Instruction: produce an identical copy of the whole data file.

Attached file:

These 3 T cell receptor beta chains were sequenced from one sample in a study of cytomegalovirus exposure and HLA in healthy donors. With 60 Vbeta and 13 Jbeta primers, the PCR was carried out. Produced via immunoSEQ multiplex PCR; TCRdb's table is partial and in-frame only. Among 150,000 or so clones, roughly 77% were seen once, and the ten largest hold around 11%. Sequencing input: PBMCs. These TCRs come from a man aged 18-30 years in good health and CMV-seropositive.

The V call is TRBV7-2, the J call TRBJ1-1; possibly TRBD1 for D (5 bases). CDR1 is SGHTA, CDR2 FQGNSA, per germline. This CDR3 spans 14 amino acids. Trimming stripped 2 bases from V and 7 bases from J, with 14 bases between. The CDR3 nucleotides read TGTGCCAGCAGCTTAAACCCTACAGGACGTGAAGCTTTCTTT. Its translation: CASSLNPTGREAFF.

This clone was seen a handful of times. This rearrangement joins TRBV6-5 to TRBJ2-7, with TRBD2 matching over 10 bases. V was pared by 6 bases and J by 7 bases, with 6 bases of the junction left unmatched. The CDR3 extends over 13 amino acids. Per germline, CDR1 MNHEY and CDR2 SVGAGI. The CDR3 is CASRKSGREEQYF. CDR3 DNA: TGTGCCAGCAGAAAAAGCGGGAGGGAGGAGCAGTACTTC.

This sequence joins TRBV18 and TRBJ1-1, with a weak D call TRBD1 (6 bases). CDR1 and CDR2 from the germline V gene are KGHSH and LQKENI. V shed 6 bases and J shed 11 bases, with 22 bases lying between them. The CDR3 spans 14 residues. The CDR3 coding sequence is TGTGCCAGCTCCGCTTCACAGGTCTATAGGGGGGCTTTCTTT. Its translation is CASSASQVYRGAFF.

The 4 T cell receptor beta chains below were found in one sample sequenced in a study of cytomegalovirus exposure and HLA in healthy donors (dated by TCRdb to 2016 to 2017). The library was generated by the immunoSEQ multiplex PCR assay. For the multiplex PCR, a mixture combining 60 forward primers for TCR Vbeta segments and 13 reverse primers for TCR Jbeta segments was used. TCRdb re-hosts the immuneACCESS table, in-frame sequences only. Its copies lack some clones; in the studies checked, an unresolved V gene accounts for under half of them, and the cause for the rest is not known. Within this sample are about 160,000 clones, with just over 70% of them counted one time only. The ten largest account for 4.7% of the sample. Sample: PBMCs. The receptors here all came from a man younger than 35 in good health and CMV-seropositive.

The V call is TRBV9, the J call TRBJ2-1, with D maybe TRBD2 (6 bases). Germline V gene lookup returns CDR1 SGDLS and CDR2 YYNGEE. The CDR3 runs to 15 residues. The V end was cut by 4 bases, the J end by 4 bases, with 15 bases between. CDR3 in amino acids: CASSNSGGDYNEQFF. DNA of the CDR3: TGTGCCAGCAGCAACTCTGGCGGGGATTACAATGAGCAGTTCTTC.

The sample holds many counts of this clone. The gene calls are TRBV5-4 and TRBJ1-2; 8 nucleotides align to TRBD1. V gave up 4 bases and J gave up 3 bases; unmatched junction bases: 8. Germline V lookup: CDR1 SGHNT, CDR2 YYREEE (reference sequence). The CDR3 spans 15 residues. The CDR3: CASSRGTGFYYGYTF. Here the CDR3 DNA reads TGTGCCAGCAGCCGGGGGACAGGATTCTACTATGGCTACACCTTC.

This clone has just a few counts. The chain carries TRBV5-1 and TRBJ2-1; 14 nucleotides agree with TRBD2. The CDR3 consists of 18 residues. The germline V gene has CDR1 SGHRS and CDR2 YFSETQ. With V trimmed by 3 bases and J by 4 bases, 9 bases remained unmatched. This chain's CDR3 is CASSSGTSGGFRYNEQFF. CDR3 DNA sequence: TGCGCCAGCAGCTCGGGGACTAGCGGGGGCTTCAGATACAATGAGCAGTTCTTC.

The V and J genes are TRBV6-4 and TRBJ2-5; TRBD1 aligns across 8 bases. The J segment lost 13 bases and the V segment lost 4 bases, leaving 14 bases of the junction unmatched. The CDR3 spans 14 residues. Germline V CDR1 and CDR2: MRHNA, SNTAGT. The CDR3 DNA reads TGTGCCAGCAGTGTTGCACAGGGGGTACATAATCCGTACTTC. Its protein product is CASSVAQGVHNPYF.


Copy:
These 3 T cell receptor beta chains were sequenced from one sample in a study of cytomegalovirus exposure and HLA in healthy donors. With 60 Vbeta and 13 Jbeta primers, the PCR was carried out. Produced via immunoSEQ multiplex PCR; TCRdb's table is partial and in-frame only. Among 150,000 or so clones, roughly 77% were seen once, and the ten largest hold around 11%. Sequencing input: PBMCs. These TCRs come from a man aged 18-30 years in good health and CMV-seropositive.

The V call is TRBV7-2, the J call TRBJ1-1; possibly TRBD1 for D (5 bases). CDR1 is SGHTA, CDR2 FQGNSA, per germline. This CDR3 spans 14 amino acids. Trimming stripped 2 bases from V and 7 bases from J, with 14 bases between. The CDR3 nucleotides read TGTGCCAGCAGCTTAAACCCTACAGGACGTGAAGCTTTCTTT. Its translation: CASSLNPTGREAFF.

This clone was seen a handful of times. This rearrangement joins TRBV6-5 to TRBJ2-7, with TRBD2 matching over 10 bases. V was pared by 6 bases and J by 7 bases, with 6 bases of the junction left unmatched. The CDR3 extends over 13 amino acids. Per germline, CDR1 MNHEY and CDR2 SVGAGI. The CDR3 is CASRKSGREEQYF. CDR3 DNA: TGTGCCAGCAGAAAAAGCGGGAGGGAGGAGCAGTACTTC.

This sequence joins TRBV18 and TRBJ1-1, with a weak D call TRBD1 (6 bases). CDR1 and CDR2 from the germline V gene are KGHSH and LQKENI. V shed 6 bases and J shed 11 bases, with 22 bases lying between them. The CDR3 spans 14 residues. The CDR3 coding sequence is TGTGCCAGCTCCGCTTCACAGGTCTATAGGGGGGCTTTCTTT. Its translation is CASSASQVYRGAFF.

The 4 T cell receptor beta chains below were found in one sample sequenced in a study of cytomegalovirus exposure and HLA in healthy donors (dated by TCRdb to 2016 to 2017). The library was generated by the immunoSEQ multiplex PCR assay. For the multiplex PCR, a mixture combining 60 forward primers for TCR Vbeta segments and 13 reverse primers for TCR Jbeta segments was used. TCRdb re-hosts the immuneACCESS table, in-frame sequences only. Its copies lack some clones; in the studies checked, an unresolved V gene accounts for under half of them, and the cause for the rest is not known. Within this sample are about 160,000 clones, with just over 70% of them counted one time only. The ten largest account for 4.7% of the sample. Sample: PBMCs. The receptors here all came from a man younger than 35 in good health and CMV-seropositive.

The V call is TRBV9, the J call TRBJ2-1, with D maybe TRBD2 (6 bases). Germline V gene lookup returns CDR1 SGDLS and CDR2 YYNGEE. The CDR3 runs to 15 residues. The V end was cut by 4 bases, the J end by 4 bases, with 15 bases between. CDR3 in amino acids: CASSNSGGDYNEQFF. DNA of the CDR3: TGTGCCAGCAGCAACTCTGGCGGGGATTACAATGAGCAGTTCTTC.

The sample holds many counts of this clone. The gene calls are TRBV5-4 and TRBJ1-2; 8 nucleotides align to TRBD1. V gave up 4 bases and J gave up 3 bases; unmatched junction bases: 8. Germline V lookup: CDR1 SGHNT, CDR2 YYREEE (reference sequence). The CDR3 spans 15 residues. The CDR3: CASSRGTGFYYGYTF. Here the CDR3 DNA reads TGTGCCAGCAGCCGGGGGACAGGATTCTACTATGGCTACACCTTC.

This clone has just a few counts. The chain carries TRBV5-1 and TRBJ2-1; 14 nucleotides agree with TRBD2. The CDR3 consists of 18 residues. The germline V gene has CDR1 SGHRS and CDR2 YFSETQ. With V trimmed by 3 bases and J by 4 bases, 9 bases remained unmatched. This chain's CDR3 is CASSSGTSGGFRYNEQFF. CDR3 DNA sequence: TGCGCCAGCAGCTCGGGGACTAGCGGGGGCTTCAGATACAATGAGCAGTTCTTC.

The V and J genes are TRBV6-4 and TRBJ2-5; TRBD1 aligns across 8 bases. The J segment lost 13 bases and the V segment lost 4 bases, leaving 14 bases of the junction unmatched. The CDR3 spans 14 residues. Germline V CDR1 and CDR2: MRHNA, SNTAGT. The CDR3 DNA reads TGTGCCAGCAGTGTTGCACAGGGGGTACATAATCCGTACTTC. Its protein product is CASSVAQGVHNPYF.